We’re live now!
Come visit our brand new web site:
We’re also on Twitter at: https://twitter.com/OntheScenein19
And on Instagram too: https://www.instagram.com/onthescenein19
What's On the Scene? A creative group of debut picture book and middle grade authors publishing in 2019, and I’m one of them. I’m so happy to be in this great group of writers!
How did we meet? In a writer’s site! Someone in our group was wondering what to do because the 3 other debut groups were closed. Suzanne Jacobs Lipshaw saw the post, and came up with a solution…make our own group. We started with 5 and closed out at 20. This is so exciting!
Come take a tour of the site with me. Do you see HOME? Click on WHO WE ARE to see our pictures and biographies.
Click BOOKS to see the covers and synopses. We have everything from picture books to middle grade novels. The best part about being in this group…I get to read them all. I can’t wait!
Cole Roberts is working on the cover and illustrations for my chapter book for grades 3-5. It’s amazing to see him turn my words into pictures. NEIL ARMSTRONG’S WIND TUNNEL DREAM will debut in May, just in time for the 50th anniversary of the moon landing.
Thanks to Neil Armstrong, not only do I have a book coming out, but I also have a publishing company. When I decided to write about Neil last May, I couldn’t publish traditionally in time for his anniversary. That takes 2-3 years so I started looking at self-publishing houses. It’s expensive, but thanks to my friend, Donna, I realized I could do it cheaper, and better, by myself.
I didn’t realize how hard it could be. I’ve already hired and lost 3 illustrators, but it looks like #4 will be the charm. I’ve learned how to put together a contract for Cole and how to evaluate his art.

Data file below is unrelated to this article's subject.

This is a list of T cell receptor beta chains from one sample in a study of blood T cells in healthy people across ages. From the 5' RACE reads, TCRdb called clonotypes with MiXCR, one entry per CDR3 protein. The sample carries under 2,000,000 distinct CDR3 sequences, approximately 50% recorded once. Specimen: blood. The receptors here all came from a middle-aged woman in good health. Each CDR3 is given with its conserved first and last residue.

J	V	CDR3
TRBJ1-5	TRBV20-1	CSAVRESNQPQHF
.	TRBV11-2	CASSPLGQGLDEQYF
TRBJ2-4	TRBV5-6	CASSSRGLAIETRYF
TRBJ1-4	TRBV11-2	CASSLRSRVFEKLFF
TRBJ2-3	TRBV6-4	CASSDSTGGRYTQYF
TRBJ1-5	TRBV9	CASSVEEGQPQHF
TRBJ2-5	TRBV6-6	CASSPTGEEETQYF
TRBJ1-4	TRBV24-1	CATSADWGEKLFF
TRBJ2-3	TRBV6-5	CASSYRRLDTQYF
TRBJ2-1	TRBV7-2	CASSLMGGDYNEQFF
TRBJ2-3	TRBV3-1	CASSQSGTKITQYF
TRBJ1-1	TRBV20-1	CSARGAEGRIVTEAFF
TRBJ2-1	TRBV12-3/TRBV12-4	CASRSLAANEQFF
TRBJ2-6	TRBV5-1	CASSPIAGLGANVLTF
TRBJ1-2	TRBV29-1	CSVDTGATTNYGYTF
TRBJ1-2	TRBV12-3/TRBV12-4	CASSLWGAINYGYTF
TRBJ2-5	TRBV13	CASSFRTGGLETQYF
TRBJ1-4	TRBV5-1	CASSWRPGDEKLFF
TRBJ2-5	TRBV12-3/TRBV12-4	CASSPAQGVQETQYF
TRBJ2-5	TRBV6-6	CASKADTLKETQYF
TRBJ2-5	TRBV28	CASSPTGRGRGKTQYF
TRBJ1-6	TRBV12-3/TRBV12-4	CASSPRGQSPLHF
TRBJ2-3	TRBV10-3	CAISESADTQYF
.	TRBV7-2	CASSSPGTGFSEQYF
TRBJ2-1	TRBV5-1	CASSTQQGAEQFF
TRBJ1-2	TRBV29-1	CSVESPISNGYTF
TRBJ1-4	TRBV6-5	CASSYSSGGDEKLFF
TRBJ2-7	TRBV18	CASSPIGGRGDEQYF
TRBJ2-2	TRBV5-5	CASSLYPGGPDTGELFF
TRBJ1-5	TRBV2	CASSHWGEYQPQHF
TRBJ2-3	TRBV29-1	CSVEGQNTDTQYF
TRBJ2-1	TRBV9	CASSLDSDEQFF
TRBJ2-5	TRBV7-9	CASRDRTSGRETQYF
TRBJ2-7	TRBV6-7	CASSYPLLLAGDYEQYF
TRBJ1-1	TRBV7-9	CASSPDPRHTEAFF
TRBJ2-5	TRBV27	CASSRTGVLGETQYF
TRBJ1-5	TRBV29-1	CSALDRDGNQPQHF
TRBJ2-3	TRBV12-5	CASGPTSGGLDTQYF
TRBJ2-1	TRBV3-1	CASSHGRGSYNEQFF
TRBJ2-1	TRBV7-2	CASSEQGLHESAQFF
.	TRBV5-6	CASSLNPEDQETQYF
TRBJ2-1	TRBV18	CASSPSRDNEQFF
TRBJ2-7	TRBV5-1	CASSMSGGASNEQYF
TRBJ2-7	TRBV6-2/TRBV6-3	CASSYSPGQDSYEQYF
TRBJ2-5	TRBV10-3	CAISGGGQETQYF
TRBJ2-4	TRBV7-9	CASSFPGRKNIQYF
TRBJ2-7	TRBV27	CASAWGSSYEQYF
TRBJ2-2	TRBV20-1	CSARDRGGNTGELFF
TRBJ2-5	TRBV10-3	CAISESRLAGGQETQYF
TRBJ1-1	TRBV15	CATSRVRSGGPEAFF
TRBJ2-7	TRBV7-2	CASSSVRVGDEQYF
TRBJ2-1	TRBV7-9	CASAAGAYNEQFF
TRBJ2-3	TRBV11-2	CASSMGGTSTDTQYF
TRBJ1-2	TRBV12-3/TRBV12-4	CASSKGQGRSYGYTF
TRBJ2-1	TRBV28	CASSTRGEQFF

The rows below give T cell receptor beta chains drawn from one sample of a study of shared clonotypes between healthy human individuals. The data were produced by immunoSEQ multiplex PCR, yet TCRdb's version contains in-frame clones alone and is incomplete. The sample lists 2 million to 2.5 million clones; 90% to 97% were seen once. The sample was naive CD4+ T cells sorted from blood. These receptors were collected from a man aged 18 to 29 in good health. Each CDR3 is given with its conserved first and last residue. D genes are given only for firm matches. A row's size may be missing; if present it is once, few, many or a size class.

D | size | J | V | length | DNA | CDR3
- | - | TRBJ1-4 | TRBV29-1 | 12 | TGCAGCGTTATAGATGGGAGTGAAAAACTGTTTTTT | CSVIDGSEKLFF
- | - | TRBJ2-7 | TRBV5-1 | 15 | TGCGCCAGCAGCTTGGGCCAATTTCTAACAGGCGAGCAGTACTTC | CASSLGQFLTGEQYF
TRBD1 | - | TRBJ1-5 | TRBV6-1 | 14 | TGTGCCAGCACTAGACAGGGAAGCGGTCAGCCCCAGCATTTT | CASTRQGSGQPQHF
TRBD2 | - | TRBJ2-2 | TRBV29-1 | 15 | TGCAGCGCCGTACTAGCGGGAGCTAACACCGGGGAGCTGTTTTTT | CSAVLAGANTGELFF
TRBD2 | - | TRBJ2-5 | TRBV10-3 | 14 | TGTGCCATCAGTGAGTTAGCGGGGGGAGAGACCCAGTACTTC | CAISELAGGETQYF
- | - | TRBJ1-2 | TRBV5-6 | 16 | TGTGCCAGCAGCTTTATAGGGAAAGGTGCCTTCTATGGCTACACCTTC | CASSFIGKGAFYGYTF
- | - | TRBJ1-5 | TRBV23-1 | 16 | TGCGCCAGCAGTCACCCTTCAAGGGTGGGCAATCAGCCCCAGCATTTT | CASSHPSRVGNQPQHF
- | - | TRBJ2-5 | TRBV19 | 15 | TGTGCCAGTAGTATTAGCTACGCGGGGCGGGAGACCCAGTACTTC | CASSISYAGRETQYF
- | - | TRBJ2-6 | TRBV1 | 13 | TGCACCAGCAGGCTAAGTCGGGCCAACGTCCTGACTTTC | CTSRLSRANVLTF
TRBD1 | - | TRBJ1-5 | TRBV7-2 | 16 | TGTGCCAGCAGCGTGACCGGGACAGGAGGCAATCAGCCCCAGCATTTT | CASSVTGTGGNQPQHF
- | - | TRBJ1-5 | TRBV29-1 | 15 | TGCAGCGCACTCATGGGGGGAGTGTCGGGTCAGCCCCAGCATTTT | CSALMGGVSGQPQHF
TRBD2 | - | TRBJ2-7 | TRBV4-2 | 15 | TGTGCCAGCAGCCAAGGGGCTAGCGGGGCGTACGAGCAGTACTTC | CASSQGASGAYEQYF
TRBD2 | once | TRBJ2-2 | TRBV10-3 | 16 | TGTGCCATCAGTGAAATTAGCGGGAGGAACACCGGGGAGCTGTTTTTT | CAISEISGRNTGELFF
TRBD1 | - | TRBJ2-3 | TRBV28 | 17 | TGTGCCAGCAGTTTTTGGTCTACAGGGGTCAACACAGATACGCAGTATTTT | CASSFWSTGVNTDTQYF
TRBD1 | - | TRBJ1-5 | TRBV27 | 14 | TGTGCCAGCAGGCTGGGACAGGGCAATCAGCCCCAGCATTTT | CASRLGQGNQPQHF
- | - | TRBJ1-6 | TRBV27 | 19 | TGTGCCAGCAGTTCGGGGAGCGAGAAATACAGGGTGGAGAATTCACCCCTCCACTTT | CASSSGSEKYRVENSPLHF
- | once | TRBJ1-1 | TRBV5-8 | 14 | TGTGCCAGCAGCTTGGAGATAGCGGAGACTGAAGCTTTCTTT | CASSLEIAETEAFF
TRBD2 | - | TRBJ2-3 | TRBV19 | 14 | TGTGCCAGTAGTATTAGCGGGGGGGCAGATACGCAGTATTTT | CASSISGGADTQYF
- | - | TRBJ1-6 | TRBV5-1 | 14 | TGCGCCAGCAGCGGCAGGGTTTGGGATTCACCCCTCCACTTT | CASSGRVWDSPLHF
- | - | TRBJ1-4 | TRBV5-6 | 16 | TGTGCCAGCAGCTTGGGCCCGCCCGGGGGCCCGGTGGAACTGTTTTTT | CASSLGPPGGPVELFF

I bought a template for my story. I’ve had it for over a month. Today I got brave and transferred my words. I’m so glad there’s a you-tube video to help. So far so good! Tomorrow I’ll try to manage chapters template-style. The biggest piece yet to learn, how to input the illustrations when Cole’s done. Another adventure!
I’ve bought ISBN numbers. They track book purchases, and I started registering them. Almost finished! I also had to get an EIN number. EIN stands for employer identification number. It’s official! I have a business. If I make money on this book, I’ll get to pay taxes on the profit. Yay!
My latest adventure is learning how to market and sell a book. How? I’ll get publicity so that people hear about Neil’s story. I’ll tell them why it’s terrific and why they should buy their own copy. On the Scene is a fun way to get publicity for my book and for the books of my fellow authors.
Literary Festivals are another way. Donna suggested I do the one at Rose Glenn February 23rd. I was scared to death, but after some shopping today I feel better. I have a business card and a banner for my publishing house.